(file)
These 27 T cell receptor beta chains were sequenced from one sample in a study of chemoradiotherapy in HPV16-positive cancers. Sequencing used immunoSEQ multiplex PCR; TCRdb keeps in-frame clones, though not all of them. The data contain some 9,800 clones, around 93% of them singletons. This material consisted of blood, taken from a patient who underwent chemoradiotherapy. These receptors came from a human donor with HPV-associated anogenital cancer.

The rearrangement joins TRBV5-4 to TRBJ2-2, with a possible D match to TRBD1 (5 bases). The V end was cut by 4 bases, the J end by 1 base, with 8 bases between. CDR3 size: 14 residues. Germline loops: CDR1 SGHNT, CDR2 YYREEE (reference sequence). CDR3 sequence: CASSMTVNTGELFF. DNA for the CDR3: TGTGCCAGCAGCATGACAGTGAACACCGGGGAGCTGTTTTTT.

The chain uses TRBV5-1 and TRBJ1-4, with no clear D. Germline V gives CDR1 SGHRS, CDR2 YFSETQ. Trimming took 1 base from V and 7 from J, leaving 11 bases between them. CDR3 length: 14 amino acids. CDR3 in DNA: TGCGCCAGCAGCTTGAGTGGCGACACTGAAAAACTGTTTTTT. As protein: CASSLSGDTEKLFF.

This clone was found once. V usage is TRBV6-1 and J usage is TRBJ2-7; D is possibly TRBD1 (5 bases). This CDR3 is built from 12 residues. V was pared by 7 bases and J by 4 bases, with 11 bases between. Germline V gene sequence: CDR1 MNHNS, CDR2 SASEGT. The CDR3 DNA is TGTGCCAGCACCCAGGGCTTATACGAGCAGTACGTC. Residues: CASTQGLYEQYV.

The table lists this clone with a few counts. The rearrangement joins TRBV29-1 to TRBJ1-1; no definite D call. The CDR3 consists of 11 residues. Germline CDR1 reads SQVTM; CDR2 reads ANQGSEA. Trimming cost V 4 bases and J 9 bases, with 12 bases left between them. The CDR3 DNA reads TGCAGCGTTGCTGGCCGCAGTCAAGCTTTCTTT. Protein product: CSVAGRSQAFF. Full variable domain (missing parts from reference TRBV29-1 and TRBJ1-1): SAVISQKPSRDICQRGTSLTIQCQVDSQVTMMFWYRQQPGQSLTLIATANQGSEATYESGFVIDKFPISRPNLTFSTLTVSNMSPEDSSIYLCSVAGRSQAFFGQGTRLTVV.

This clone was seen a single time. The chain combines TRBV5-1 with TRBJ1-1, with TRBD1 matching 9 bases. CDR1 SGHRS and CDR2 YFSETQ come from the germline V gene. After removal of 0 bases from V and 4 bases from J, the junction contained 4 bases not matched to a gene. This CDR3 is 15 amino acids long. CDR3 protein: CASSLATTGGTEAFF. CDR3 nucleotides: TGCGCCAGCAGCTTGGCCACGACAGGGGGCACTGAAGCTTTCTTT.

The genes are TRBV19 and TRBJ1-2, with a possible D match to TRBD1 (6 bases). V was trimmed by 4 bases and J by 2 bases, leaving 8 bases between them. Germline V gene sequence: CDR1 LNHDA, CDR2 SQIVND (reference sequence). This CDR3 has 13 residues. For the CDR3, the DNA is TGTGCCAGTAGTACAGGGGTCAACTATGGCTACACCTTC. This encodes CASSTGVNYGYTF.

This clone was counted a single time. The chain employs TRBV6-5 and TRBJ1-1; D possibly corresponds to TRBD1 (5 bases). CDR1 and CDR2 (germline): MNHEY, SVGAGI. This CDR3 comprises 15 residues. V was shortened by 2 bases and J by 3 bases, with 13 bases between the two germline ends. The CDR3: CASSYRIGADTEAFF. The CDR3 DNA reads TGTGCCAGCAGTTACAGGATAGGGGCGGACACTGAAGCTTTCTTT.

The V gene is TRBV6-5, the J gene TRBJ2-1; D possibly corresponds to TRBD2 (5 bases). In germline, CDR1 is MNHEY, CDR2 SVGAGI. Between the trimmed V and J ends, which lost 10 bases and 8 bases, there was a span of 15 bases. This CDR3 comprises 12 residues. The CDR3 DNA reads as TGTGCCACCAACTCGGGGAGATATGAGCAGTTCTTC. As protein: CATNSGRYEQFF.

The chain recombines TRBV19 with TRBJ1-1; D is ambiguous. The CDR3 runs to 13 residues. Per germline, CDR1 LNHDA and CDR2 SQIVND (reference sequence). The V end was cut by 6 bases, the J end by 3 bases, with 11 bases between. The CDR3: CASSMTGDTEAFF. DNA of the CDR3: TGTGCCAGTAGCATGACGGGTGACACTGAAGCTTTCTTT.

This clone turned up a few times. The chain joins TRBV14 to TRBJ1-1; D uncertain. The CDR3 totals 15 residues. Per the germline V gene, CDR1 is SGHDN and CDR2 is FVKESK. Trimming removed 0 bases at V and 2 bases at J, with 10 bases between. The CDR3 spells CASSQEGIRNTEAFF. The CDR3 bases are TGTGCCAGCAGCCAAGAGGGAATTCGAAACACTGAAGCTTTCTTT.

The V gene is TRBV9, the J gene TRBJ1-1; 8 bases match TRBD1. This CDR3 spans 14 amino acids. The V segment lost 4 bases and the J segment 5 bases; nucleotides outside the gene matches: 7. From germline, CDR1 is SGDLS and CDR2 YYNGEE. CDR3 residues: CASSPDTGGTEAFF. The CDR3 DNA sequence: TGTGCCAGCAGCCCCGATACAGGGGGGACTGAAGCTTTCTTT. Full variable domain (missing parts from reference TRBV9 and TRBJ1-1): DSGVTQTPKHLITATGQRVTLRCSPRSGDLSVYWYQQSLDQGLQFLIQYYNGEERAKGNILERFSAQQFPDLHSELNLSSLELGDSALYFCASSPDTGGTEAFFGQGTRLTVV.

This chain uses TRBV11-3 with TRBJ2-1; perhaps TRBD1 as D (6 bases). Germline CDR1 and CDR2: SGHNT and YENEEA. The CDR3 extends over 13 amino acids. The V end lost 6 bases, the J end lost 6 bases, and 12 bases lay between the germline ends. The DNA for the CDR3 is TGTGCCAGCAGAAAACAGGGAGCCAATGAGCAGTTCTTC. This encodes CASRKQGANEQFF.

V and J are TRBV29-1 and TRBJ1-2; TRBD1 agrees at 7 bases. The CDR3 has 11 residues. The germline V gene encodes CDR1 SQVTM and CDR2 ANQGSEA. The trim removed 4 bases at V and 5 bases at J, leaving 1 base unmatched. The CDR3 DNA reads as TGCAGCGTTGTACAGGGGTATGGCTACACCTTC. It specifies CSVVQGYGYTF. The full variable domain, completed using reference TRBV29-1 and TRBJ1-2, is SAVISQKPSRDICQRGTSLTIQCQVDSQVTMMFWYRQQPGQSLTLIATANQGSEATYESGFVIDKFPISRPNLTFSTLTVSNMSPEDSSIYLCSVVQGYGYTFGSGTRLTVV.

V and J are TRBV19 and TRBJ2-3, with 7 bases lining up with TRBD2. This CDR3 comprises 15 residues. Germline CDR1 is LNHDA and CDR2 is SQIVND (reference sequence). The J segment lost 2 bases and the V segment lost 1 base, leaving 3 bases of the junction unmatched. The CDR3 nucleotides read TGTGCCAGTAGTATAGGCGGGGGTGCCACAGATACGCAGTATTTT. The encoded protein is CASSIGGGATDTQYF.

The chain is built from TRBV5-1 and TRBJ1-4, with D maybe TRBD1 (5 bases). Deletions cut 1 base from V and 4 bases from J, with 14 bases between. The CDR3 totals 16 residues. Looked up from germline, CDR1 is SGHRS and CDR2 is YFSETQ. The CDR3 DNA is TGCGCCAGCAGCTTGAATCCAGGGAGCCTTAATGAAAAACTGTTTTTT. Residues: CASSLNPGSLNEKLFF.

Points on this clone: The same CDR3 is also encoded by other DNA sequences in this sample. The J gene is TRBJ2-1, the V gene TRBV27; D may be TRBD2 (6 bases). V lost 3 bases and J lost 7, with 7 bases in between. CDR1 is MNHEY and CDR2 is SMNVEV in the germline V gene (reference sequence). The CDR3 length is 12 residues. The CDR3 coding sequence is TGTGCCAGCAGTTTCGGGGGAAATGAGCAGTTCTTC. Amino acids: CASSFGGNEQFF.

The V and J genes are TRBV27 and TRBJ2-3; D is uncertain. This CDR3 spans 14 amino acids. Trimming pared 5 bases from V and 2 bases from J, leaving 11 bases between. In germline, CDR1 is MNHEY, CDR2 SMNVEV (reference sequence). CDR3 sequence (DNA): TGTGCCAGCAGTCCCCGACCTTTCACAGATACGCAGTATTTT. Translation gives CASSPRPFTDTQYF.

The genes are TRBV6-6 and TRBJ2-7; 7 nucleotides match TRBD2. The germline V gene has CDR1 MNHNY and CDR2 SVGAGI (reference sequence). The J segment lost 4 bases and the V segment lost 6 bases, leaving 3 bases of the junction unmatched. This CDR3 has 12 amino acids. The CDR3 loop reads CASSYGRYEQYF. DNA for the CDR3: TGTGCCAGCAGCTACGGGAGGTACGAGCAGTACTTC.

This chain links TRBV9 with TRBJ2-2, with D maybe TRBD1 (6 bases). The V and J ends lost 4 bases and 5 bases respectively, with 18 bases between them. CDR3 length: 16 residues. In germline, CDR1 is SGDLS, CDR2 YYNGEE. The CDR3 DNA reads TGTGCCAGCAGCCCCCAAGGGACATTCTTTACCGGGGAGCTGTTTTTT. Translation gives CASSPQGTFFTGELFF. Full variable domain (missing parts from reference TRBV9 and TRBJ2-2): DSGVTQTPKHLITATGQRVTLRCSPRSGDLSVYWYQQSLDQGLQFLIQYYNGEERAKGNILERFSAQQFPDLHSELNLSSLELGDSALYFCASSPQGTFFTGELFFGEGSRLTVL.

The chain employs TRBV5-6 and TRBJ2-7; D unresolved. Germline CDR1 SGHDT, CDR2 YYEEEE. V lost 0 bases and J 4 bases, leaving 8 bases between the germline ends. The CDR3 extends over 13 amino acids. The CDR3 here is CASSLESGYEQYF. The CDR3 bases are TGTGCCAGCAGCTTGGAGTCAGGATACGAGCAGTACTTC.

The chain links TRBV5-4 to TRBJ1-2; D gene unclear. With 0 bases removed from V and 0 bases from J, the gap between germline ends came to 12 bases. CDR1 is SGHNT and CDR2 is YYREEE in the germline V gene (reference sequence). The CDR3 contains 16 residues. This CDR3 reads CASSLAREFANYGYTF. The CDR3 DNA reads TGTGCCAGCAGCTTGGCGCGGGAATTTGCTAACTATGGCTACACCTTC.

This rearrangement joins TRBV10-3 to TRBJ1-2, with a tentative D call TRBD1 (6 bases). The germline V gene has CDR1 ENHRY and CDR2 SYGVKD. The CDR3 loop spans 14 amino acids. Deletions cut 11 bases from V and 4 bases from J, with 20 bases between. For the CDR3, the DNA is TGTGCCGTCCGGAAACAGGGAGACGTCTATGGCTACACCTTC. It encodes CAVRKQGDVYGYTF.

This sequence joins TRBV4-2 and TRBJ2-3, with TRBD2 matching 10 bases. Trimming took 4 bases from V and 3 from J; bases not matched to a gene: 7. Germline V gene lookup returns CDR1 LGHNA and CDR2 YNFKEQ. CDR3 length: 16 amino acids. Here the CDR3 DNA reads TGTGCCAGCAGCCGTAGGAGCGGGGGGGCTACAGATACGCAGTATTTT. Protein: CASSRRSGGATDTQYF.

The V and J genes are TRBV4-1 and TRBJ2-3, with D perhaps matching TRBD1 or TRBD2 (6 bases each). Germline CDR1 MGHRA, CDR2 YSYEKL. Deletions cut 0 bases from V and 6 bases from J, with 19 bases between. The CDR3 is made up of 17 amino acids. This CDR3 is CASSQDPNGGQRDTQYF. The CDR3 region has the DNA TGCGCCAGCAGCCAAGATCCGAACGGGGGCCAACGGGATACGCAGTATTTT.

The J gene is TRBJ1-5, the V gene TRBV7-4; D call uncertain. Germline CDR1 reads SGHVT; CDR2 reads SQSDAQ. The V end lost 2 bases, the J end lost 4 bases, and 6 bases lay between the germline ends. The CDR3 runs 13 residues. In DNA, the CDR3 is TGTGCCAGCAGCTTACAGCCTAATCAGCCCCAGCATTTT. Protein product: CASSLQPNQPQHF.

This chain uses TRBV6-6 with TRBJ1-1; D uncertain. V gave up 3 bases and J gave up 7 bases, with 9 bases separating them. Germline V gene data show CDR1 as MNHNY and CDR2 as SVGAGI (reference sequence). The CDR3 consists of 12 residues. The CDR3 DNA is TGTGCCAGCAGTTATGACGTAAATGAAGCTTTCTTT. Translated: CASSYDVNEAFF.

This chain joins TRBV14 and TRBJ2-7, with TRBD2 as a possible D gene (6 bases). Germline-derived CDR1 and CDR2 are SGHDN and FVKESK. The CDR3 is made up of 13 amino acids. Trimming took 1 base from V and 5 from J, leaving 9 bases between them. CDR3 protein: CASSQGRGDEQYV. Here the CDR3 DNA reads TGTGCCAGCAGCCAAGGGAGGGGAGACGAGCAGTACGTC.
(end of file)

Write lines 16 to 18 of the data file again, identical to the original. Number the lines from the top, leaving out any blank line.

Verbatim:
The chain is built from TRBV5-1 and TRBJ1-4, with D maybe TRBD1 (5 bases). Deletions cut 1 base from V and 4 bases from J, with 14 bases between. The CDR3 totals 16 residues. Looked up from germline, CDR1 is SGHRS and CDR2 is YFSETQ. The CDR3 DNA is TGCGCCAGCAGCTTGAATCCAGGGAGCCTTAATGAAAAACTGTTTTTT. Residues: CASSLNPGSLNEKLFF.

Points on this clone: The same CDR3 is also encoded by other DNA sequences in this sample. The J gene is TRBJ2-1, the V gene TRBV27; D may be TRBD2 (6 bases). V lost 3 bases and J lost 7, with 7 bases in between. CDR1 is MNHEY and CDR2 is SMNVEV in the germline V gene (reference sequence). The CDR3 length is 12 residues. The CDR3 coding sequence is TGTGCCAGCAGTTTCGGGGGAAATGAGCAGTTCTTC. Amino acids: CASSFGGNEQFF.

The V and J genes are TRBV27 and TRBJ2-3; D is uncertain. This CDR3 spans 14 amino acids. Trimming pared 5 bases from V and 2 bases from J, leaving 11 bases between. In germline, CDR1 is MNHEY, CDR2 SMNVEV (reference sequence). CDR3 sequence (DNA): TGTGCCAGCAGTCCCCGACCTTTCACAGATACGCAGTATTTT. Translation gives CASSPRPFTDTQYF.